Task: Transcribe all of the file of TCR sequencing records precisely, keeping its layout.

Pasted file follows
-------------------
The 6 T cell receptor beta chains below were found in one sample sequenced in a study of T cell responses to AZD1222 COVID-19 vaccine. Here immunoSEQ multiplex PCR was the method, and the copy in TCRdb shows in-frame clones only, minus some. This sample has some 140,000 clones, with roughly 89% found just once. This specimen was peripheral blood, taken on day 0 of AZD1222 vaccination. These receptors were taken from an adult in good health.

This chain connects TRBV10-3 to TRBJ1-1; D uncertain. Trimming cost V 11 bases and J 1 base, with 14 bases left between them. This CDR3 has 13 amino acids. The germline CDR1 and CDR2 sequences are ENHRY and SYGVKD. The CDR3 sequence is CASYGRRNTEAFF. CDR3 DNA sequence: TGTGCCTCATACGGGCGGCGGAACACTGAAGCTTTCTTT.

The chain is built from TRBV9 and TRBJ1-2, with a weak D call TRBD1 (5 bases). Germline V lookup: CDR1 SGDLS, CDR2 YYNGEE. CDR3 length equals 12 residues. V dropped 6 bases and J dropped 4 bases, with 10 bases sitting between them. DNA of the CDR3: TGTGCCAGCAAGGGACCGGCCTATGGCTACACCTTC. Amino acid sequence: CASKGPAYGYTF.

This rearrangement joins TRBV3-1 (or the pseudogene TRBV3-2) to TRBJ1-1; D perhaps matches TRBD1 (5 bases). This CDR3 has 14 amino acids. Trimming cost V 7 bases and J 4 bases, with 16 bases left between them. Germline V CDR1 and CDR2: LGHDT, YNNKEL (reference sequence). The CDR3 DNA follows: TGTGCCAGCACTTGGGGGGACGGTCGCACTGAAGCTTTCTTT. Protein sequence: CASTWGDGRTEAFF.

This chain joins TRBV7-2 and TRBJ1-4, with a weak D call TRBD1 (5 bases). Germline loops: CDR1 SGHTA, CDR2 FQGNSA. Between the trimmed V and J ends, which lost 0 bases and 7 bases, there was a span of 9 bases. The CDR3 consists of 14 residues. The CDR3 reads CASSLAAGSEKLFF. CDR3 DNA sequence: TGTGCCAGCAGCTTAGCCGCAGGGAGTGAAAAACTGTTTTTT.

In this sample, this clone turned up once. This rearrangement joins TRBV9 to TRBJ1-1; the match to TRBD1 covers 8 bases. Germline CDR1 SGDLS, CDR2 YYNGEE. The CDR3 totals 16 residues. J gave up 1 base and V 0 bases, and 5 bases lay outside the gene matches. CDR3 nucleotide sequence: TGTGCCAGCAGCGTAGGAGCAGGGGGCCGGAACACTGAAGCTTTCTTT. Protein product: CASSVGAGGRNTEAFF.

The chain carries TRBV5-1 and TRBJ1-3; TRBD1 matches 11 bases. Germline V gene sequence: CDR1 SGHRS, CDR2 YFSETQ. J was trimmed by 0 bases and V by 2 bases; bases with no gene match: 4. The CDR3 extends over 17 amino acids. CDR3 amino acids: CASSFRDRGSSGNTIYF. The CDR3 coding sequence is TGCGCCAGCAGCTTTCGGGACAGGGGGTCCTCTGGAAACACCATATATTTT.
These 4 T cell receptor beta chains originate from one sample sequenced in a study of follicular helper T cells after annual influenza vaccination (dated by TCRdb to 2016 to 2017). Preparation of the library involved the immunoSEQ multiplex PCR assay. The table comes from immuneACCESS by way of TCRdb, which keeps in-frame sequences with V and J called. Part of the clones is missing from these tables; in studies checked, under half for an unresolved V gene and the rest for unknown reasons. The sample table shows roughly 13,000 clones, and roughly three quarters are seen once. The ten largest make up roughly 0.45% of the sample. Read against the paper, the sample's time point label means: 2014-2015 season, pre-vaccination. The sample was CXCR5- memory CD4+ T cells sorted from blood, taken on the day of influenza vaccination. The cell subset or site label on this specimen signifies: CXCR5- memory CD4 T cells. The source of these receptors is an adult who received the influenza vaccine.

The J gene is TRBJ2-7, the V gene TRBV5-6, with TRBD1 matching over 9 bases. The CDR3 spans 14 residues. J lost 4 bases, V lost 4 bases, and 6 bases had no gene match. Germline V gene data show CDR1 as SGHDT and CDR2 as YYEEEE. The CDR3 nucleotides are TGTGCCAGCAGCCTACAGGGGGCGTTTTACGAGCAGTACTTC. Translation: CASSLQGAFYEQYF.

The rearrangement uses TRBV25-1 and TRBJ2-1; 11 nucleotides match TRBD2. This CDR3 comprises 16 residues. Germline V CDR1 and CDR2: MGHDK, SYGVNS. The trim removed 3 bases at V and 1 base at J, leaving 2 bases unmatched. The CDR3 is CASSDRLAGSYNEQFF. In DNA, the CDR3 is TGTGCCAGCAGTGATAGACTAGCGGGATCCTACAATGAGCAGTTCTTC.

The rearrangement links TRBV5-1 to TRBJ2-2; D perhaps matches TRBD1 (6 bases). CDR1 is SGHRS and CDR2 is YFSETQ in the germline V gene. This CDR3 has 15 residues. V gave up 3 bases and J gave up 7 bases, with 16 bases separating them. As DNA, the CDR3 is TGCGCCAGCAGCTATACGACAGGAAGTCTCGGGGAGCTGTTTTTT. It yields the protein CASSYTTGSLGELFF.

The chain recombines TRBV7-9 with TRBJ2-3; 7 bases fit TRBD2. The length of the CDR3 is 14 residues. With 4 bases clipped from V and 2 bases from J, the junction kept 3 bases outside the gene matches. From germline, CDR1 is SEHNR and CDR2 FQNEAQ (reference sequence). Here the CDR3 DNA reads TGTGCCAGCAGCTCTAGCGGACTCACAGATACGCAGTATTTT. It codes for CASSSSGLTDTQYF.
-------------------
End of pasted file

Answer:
The 6 T cell receptor beta chains below were found in one sample sequenced in a study of T cell responses to AZD1222 COVID-19 vaccine. Here immunoSEQ multiplex PCR was the method, and the copy in TCRdb shows in-frame clones only, minus some. This sample has some 140,000 clones, with roughly 89% found just once. This specimen was peripheral blood, taken on day 0 of AZD1222 vaccination. These receptors were taken from an adult in good health.

This chain connects TRBV10-3 to TRBJ1-1; D uncertain. Trimming cost V 11 bases and J 1 base, with 14 bases left between them. This CDR3 has 13 amino acids. The germline CDR1 and CDR2 sequences are ENHRY and SYGVKD. The CDR3 sequence is CASYGRRNTEAFF. CDR3 DNA sequence: TGTGCCTCATACGGGCGGCGGAACACTGAAGCTTTCTTT.

The chain is built from TRBV9 and TRBJ1-2, with a weak D call TRBD1 (5 bases). Germline V lookup: CDR1 SGDLS, CDR2 YYNGEE. CDR3 length equals 12 residues. V dropped 6 bases and J dropped 4 bases, with 10 bases sitting between them. DNA of the CDR3: TGTGCCAGCAAGGGACCGGCCTATGGCTACACCTTC. Amino acid sequence: CASKGPAYGYTF.

This rearrangement joins TRBV3-1 (or the pseudogene TRBV3-2) to TRBJ1-1; D perhaps matches TRBD1 (5 bases). This CDR3 has 14 amino acids. Trimming cost V 7 bases and J 4 bases, with 16 bases left between them. Germline V CDR1 and CDR2: LGHDT, YNNKEL (reference sequence). The CDR3 DNA follows: TGTGCCAGCACTTGGGGGGACGGTCGCACTGAAGCTTTCTTT. Protein sequence: CASTWGDGRTEAFF.

This chain joins TRBV7-2 and TRBJ1-4, with a weak D call TRBD1 (5 bases). Germline loops: CDR1 SGHTA, CDR2 FQGNSA. Between the trimmed V and J ends, which lost 0 bases and 7 bases, there was a span of 9 bases. The CDR3 consists of 14 residues. The CDR3 reads CASSLAAGSEKLFF. CDR3 DNA sequence: TGTGCCAGCAGCTTAGCCGCAGGGAGTGAAAAACTGTTTTTT.

In this sample, this clone turned up once. This rearrangement joins TRBV9 to TRBJ1-1; the match to TRBD1 covers 8 bases. Germline CDR1 SGDLS, CDR2 YYNGEE. The CDR3 totals 16 residues. J gave up 1 base and V 0 bases, and 5 bases lay outside the gene matches. CDR3 nucleotide sequence: TGTGCCAGCAGCGTAGGAGCAGGGGGCCGGAACACTGAAGCTTTCTTT. Protein product: CASSVGAGGRNTEAFF.

The chain carries TRBV5-1 and TRBJ1-3; TRBD1 matches 11 bases. Germline V gene sequence: CDR1 SGHRS, CDR2 YFSETQ. J was trimmed by 0 bases and V by 2 bases; bases with no gene match: 4. The CDR3 extends over 17 amino acids. CDR3 amino acids: CASSFRDRGSSGNTIYF. The CDR3 coding sequence is TGCGCCAGCAGCTTTCGGGACAGGGGGTCCTCTGGAAACACCATATATTTT.
These 4 T cell receptor beta chains originate from one sample sequenced in a study of follicular helper T cells after annual influenza vaccination (dated by TCRdb to 2016 to 2017). Preparation of the library involved the immunoSEQ multiplex PCR assay. The table comes from immuneACCESS by way of TCRdb, which keeps in-frame sequences with V and J called. Part of the clones is missing from these tables; in studies checked, under half for an unresolved V gene and the rest for unknown reasons. The sample table shows roughly 13,000 clones, and roughly three quarters are seen once. The ten largest make up roughly 0.45% of the sample. Read against the paper, the sample's time point label means: 2014-2015 season, pre-vaccination. The sample was CXCR5- memory CD4+ T cells sorted from blood, taken on the day of influenza vaccination. The cell subset or site label on this specimen signifies: CXCR5- memory CD4 T cells. The source of these receptors is an adult who received the influenza vaccine.

The J gene is TRBJ2-7, the V gene TRBV5-6, with TRBD1 matching over 9 bases. The CDR3 spans 14 residues. J lost 4 bases, V lost 4 bases, and 6 bases had no gene match. Germline V gene data show CDR1 as SGHDT and CDR2 as YYEEEE. The CDR3 nucleotides are TGTGCCAGCAGCCTACAGGGGGCGTTTTACGAGCAGTACTTC. Translation: CASSLQGAFYEQYF.

The rearrangement uses TRBV25-1 and TRBJ2-1; 11 nucleotides match TRBD2. This CDR3 comprises 16 residues. Germline V CDR1 and CDR2: MGHDK, SYGVNS. The trim removed 3 bases at V and 1 base at J, leaving 2 bases unmatched. The CDR3 is CASSDRLAGSYNEQFF. In DNA, the CDR3 is TGTGCCAGCAGTGATAGACTAGCGGGATCCTACAATGAGCAGTTCTTC.

The rearrangement links TRBV5-1 to TRBJ2-2; D perhaps matches TRBD1 (6 bases). CDR1 is SGHRS and CDR2 is YFSETQ in the germline V gene. This CDR3 has 15 residues. V gave up 3 bases and J gave up 7 bases, with 16 bases separating them. As DNA, the CDR3 is TGCGCCAGCAGCTATACGACAGGAAGTCTCGGGGAGCTGTTTTTT. It yields the protein CASSYTTGSLGELFF.

The chain recombines TRBV7-9 with TRBJ2-3; 7 bases fit TRBD2. The length of the CDR3 is 14 residues. With 4 bases clipped from V and 2 bases from J, the junction kept 3 bases outside the gene matches. From germline, CDR1 is SEHNR and CDR2 FQNEAQ (reference sequence). Here the CDR3 DNA reads TGTGCCAGCAGCTCTAGCGGACTCACAGATACGCAGTATTTT. It codes for CASSSSGLTDTQYF.